Thank you to everyone who was able to make the party last night. Friends from all walks of life came together and literally packed the house. Over wine, Michi Sushi, live jazz and some good conversations over $17,000 was raised on behalf of World Vision.
The gifts purchased collectively through World Vision's Gift Catalogue included:
- 17 goats
- 36 chickens
- 23 ducks
- 5 cows
- 1 rabbit, sheep, fish pod
- 8 soccer balls
- $1900 medicine & rescue/restoration to human trafficking
- $13,800+ to maximum impact fund (general)
The total is still climbing but is currently above $17,000. Pretty incredible for one little dinner party amongst friends! Thanks again for all who could make it. Together we made a dent on what Bono refers to as "stupid poverty" - that is poverty dictated simply by the zip code you are born into.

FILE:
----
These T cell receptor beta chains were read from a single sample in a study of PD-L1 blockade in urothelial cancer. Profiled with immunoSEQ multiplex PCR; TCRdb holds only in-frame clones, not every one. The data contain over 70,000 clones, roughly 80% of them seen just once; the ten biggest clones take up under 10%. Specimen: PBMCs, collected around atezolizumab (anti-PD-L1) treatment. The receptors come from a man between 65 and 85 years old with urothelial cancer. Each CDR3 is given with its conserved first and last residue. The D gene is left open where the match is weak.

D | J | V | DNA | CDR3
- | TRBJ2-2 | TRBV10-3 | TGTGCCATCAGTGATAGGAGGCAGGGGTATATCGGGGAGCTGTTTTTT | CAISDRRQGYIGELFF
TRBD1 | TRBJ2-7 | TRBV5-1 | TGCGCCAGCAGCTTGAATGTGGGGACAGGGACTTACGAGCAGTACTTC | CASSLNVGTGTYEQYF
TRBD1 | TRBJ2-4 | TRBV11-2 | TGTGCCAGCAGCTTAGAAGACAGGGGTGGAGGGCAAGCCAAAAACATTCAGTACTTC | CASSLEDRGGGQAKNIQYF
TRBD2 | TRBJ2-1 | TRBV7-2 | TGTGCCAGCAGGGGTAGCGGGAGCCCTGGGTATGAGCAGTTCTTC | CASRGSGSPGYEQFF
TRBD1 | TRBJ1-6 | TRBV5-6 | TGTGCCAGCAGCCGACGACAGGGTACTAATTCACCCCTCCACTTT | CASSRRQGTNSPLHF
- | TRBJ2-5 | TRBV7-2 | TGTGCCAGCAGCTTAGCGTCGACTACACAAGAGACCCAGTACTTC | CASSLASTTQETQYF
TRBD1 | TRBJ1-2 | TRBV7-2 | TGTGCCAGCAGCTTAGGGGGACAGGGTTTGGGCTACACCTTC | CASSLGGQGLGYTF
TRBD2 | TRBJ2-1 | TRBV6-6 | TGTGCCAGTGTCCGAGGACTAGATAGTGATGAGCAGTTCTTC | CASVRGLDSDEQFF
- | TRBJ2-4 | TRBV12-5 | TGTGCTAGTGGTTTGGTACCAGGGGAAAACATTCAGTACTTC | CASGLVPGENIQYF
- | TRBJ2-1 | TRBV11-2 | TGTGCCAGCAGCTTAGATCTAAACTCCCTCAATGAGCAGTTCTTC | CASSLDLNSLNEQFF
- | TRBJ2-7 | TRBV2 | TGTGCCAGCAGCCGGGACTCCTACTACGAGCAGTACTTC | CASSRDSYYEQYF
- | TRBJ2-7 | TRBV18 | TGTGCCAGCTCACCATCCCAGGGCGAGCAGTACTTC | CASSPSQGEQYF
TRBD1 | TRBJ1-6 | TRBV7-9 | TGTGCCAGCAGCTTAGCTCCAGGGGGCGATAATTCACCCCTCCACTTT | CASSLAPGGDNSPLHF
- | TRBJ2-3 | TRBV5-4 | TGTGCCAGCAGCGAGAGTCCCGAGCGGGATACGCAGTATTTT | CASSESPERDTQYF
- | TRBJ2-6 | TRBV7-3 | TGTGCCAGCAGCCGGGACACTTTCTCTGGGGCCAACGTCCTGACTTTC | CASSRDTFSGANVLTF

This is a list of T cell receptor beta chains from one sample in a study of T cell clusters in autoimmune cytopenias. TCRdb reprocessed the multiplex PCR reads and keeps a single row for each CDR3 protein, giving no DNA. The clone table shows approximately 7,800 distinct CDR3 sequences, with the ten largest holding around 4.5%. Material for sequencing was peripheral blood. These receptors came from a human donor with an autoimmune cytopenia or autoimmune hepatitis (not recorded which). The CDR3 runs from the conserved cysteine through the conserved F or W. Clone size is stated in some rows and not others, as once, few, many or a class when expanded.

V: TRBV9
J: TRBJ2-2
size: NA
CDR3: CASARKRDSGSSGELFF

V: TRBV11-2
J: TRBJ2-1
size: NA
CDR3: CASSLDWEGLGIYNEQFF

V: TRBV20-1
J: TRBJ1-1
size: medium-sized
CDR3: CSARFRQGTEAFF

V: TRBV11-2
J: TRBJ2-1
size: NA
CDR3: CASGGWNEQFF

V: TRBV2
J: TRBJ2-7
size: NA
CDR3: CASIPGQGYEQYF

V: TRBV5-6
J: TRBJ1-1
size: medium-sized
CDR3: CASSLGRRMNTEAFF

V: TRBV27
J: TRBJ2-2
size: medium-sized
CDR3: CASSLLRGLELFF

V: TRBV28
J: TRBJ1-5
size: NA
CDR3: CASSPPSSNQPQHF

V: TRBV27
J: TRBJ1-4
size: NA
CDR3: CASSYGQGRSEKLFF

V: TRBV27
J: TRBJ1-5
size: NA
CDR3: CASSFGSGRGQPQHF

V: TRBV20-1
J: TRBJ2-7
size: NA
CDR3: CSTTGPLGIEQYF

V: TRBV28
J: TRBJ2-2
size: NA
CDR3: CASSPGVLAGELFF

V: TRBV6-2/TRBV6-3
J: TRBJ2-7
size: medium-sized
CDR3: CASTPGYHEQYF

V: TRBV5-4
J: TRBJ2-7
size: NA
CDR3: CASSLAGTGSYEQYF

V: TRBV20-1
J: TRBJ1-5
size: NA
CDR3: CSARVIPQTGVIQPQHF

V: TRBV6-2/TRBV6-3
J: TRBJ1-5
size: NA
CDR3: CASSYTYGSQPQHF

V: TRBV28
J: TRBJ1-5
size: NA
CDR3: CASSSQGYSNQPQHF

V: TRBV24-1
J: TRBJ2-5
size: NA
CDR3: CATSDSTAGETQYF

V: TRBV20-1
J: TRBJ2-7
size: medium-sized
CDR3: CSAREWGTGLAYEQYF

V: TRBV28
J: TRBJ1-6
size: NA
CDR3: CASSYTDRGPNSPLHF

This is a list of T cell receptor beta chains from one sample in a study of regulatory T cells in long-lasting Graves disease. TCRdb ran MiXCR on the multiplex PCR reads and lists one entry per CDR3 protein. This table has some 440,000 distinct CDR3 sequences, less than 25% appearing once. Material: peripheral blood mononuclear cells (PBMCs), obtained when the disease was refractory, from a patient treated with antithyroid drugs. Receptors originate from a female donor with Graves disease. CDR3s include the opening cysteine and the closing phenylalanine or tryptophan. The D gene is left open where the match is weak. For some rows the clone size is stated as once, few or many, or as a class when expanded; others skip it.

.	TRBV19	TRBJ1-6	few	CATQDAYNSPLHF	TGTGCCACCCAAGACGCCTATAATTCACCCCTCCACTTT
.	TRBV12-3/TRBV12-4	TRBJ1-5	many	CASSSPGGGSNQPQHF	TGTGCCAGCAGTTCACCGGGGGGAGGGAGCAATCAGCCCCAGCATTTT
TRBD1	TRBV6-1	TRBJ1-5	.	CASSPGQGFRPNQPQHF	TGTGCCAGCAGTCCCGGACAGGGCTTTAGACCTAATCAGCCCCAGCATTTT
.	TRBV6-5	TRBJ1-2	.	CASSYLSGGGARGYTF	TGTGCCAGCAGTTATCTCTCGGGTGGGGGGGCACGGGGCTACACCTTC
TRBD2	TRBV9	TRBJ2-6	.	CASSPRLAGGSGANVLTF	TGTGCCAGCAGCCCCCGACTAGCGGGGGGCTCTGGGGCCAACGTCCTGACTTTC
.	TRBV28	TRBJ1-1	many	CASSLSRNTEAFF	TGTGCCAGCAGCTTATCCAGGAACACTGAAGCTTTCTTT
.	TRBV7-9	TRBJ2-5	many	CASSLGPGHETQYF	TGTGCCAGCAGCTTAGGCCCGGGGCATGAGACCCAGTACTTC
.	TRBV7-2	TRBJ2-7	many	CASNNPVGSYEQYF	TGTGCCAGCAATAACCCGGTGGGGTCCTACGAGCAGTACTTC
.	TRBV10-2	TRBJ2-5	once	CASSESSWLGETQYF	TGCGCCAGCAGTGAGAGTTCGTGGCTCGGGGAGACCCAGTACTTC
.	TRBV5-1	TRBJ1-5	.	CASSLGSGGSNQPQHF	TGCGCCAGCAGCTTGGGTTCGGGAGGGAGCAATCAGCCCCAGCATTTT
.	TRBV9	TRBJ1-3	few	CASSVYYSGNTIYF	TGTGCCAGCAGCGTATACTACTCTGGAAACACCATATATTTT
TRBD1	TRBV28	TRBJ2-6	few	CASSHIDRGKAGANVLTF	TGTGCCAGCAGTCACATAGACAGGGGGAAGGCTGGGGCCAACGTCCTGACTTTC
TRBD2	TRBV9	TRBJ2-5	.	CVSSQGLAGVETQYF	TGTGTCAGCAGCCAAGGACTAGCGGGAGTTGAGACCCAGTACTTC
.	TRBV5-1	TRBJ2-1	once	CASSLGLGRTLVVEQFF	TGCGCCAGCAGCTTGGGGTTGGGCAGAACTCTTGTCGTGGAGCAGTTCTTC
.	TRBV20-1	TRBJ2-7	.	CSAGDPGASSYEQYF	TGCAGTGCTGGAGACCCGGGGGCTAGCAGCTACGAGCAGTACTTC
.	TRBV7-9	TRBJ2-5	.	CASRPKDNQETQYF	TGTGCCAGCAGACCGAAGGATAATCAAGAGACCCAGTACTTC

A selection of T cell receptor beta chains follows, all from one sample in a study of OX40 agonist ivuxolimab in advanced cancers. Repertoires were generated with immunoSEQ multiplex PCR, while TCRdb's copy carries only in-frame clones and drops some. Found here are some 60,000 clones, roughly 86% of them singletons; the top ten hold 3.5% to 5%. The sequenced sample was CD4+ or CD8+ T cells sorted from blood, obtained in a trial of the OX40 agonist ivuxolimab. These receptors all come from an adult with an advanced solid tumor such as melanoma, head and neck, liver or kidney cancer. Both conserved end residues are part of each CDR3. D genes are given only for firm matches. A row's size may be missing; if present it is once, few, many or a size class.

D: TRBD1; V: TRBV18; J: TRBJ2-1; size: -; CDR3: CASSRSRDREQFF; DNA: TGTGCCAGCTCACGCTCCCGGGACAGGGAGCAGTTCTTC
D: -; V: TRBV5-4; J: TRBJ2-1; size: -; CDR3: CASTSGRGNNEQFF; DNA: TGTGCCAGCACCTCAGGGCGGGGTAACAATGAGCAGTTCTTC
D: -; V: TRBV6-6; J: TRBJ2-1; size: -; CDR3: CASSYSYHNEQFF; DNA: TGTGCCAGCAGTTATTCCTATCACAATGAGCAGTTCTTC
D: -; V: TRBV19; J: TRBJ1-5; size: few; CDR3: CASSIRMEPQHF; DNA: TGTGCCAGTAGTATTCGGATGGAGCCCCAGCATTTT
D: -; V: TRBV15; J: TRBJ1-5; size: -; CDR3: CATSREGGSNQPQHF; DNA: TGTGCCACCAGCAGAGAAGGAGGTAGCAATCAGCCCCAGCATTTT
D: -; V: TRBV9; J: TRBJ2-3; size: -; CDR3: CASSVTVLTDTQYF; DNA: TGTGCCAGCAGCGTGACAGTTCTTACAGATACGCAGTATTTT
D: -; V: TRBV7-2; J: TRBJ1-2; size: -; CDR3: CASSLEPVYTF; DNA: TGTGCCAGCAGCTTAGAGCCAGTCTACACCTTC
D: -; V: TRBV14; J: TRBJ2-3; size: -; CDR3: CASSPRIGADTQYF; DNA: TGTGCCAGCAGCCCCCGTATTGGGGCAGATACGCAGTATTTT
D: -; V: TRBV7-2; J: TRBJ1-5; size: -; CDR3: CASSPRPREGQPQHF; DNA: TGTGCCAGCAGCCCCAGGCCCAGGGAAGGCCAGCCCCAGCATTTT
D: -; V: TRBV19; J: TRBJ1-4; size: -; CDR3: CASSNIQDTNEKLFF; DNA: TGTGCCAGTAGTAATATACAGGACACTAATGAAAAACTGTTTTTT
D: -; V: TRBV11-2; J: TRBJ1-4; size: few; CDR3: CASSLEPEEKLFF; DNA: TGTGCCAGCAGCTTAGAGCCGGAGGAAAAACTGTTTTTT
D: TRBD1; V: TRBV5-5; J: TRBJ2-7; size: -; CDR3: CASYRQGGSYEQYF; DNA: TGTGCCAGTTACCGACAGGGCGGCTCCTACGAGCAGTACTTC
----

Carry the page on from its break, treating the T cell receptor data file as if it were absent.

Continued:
Speaking of zip codes, earlier this year the Wall Street Journal reported San Jose CA as one of the highest median household incomes of any major city in the country. Such reports confirm the Silicon Valley as one of the most densely populated and richest areas in the entire world. In such a context the words the Apostle James inspire us to look not only to our wealth but to those who are in need.
"Religion that God our Father accepts as pure and faultless is this: to look after orphans and widows in their distress..." James 1:27